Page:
One thing that Ryan and many others will emphasize is the importance of comfortable shoes.  This show has an entire convention center at its disposal, so there will be a lot of walking and a lot of standing in lines.  Thankfully, there are typically areas on the side where you can find a seat and rest for a minute if need be.

Also, if you’re new to a card show, it is always a good idea to have some cash on hand.  Most dealers will accept PayPal or some sort of digital transaction, but having a couple of crisp bills will always make a transaction quick and simple, especially if there is an inconsistent cell signal.  Having some cash on hand when you get there will definitely save you some time, as going to the bank could be tricky and you won't have to deal with ATM transaction fees and limits.

Dealer Etiquette/Relationships

dealer etiquette
Jason Koeppel // ONE37pm

This may be the single most important aspect of the National.  You may just be attending to grab a quick autograph or to see a few seven-figure cards, which is perfectly okay.  But if you are starting to focus more on branding yourself in the hobby, then it is paramount that you work to build new relationships. 

This starts with some key rules of “dealer etiquette” that Ryan outlines in the series.  For starters, it is generally impolite to buy a card from somebody when two parties have already started a deal.  It’s also vital to remain respectful of the dealer’s setups as well. Try not to record their tables without asking, and you probably don’t want to put your cases/backpacks on their glass displays without asking.  Mindful rules like the ones mentioned will make you more likely to get to know the sellers and establish that relationship. Those handshakes and conversations can go a long way in the hobby, and finding those familiar faces will help when you’re in such an overwhelming space.

On-Site Grading/Show Exclusives

on site grading
Jason Koeppel // ONE37pm

Another benefit of the NSCC is the exclusive opportunities that companies offer.  We touched on the on-site grading that PSA and Beckett typically provide, which will range in price depending on the service you select.  However, there are options to receive the card on the same day you submit it, but those prices increase as the show progresses.  It’s best to take care of your grading endeavors early so you can avoid the lines and extra fees that may be added on.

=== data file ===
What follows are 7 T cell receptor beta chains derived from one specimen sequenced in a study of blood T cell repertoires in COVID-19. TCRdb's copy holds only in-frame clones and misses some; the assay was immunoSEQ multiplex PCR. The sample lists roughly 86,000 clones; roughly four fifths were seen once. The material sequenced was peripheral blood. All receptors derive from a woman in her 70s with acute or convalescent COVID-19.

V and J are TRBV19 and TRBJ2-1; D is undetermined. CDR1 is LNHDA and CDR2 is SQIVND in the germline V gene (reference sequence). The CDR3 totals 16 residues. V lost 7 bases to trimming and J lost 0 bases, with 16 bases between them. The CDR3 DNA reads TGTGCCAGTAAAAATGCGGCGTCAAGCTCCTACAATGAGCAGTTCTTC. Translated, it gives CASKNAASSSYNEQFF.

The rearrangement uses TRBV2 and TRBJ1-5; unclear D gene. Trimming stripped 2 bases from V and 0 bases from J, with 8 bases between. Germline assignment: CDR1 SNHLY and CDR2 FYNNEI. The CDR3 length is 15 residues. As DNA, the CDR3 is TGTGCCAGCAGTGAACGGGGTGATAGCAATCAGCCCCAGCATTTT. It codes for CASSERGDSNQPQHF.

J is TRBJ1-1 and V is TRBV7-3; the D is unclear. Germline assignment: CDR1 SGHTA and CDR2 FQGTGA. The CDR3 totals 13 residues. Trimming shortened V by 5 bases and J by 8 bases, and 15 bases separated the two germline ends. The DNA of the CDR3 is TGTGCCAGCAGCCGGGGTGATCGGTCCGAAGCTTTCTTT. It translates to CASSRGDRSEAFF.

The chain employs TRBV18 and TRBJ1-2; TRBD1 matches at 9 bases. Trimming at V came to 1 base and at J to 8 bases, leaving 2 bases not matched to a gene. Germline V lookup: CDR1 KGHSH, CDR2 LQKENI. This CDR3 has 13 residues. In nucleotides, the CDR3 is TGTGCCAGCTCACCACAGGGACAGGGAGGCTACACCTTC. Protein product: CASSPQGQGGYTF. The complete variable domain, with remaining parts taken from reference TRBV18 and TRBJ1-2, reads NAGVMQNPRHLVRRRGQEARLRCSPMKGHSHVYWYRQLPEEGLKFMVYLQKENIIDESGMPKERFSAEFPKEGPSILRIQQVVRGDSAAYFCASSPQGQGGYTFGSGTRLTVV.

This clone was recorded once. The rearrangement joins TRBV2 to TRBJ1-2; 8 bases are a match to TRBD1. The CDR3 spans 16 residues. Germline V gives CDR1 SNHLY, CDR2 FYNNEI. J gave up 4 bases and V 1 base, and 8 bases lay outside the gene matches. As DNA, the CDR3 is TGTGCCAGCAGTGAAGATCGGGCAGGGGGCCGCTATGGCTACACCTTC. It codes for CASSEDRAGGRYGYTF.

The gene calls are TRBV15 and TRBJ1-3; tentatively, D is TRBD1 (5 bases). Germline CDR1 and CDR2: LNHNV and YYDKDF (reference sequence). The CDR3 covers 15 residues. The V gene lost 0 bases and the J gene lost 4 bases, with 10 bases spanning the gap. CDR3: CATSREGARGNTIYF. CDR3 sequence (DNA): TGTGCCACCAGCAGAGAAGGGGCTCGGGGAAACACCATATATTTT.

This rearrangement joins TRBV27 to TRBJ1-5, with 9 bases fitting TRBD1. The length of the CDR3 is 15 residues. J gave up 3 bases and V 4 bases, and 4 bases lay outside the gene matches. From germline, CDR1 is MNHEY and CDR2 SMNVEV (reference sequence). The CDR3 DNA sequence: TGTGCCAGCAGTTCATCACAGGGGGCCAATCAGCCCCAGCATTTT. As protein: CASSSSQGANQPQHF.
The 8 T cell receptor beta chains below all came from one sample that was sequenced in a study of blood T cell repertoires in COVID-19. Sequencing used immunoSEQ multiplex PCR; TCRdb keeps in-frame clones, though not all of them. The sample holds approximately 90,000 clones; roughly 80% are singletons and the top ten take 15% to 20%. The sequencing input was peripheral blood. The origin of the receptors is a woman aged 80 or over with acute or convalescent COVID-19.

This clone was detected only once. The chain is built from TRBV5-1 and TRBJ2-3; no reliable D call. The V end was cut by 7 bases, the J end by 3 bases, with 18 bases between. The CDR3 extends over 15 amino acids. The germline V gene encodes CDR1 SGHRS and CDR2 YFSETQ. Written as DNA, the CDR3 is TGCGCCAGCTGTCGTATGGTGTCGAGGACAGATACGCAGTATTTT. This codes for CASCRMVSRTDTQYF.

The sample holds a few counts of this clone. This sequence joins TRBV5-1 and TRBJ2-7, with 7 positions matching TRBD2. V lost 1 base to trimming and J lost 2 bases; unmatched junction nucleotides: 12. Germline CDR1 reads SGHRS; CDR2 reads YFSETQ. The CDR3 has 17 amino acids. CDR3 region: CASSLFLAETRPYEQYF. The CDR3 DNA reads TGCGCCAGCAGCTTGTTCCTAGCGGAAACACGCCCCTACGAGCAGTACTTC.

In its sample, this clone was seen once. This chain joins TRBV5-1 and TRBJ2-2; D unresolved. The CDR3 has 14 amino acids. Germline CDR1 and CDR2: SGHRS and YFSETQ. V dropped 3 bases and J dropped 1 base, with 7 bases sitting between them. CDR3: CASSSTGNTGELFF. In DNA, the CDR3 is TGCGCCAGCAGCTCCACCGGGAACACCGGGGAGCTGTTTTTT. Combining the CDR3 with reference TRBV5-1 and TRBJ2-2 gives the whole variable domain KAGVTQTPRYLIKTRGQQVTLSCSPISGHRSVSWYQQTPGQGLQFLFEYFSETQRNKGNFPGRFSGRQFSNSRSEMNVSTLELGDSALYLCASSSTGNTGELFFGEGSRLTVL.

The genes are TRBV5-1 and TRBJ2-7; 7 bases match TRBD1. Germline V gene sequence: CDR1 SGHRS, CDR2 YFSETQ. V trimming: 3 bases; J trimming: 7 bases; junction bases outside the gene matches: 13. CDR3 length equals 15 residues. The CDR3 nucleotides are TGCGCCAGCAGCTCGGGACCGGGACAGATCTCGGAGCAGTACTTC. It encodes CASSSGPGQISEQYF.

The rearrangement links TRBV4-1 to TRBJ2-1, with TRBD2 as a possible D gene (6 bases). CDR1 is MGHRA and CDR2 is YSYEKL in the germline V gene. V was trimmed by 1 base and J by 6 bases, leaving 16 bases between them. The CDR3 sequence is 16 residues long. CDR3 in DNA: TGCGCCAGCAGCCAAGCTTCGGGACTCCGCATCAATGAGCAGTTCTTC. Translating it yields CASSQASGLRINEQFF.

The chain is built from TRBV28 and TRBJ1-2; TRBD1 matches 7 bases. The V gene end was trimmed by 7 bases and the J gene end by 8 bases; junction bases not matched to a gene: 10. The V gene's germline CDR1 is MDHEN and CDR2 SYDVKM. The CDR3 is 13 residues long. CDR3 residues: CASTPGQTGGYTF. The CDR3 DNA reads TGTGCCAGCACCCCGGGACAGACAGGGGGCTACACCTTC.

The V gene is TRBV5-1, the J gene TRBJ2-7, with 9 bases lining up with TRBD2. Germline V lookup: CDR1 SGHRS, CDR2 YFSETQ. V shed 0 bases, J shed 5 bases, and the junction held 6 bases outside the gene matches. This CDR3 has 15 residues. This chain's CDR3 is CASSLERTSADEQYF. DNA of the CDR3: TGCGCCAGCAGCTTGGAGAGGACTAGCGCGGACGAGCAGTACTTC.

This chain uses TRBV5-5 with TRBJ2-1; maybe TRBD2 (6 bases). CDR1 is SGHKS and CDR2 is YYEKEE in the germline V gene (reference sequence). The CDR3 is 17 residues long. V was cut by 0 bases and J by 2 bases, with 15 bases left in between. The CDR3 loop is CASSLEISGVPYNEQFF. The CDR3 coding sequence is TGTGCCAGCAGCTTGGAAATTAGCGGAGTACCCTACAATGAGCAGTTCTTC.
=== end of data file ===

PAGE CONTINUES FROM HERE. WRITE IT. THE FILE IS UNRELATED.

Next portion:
Panini also provides an enticing service for collectors with expired redemption cards, known as their White Boxes.  A Panini White Box Redemption will include an encased 1/1 card that has been taken out of circulation from the product it came from.  And, just like the exclusive promotional packs, these White Boxes can bring in a pretty penny as well.

Trade Nights

trade night

The final video from Ryan’s series talks about the Trade Night at the National, which is by far the best way to connect with everyday collectors in-person.  According to Ryan, this event started back in 2015 and only had around 30-40 attendees in the beginning.  The picture above, taken at last year’s Trade Night, shows just how far it has grown in less than a decade.

At the Trade Night, you can expect many people set up with their cards on a table, all while chatting with friends or watching a game.  It’s a much more relaxed vibe than the buzzing and whirring of the show, and it provides an excellent opportunity to build relationships within the card community.  Additionally, it’s a great way to trade more liquid cards into a higher-end piece and vice versa.  This is a free and safe environment that was put together by two of the hobby's best and most trusted figures. It will be held on Thursday this year, so make sure to stay tuned to @cardcollector2 on all social media channels for news and updates.

I was fortunate enough to attend this Trade Night and many other smaller ones while at the National last year.  Ryan and Jimmy from Kentucky Roadshow did an incredible job with the venue, and it enabled me to meet many new faces that I still communicate with on a regular basis.  If you have the time, I highly recommend stopping by the Trade Night for an hour or two.

See You in July!

atlantic city convention center

The days are waning down until the 42nd National Sports Collectors Convention.  If you have any more questions regarding the show, be sure to watch Ryan’s vlogs from last year’s National.  They help to give a first-hand account of what it was like on the show floor.  

You don’t want to miss it in Atlantic City this year. As we’ve seen the hobby grow to new heights, so have the card shows across the nation.  Who knows what’s in store for the National this year? We hope to see you there!

Do you have any tips on how to prepare for the National? Share them with us on Twitter or Instagram @cardtalkpod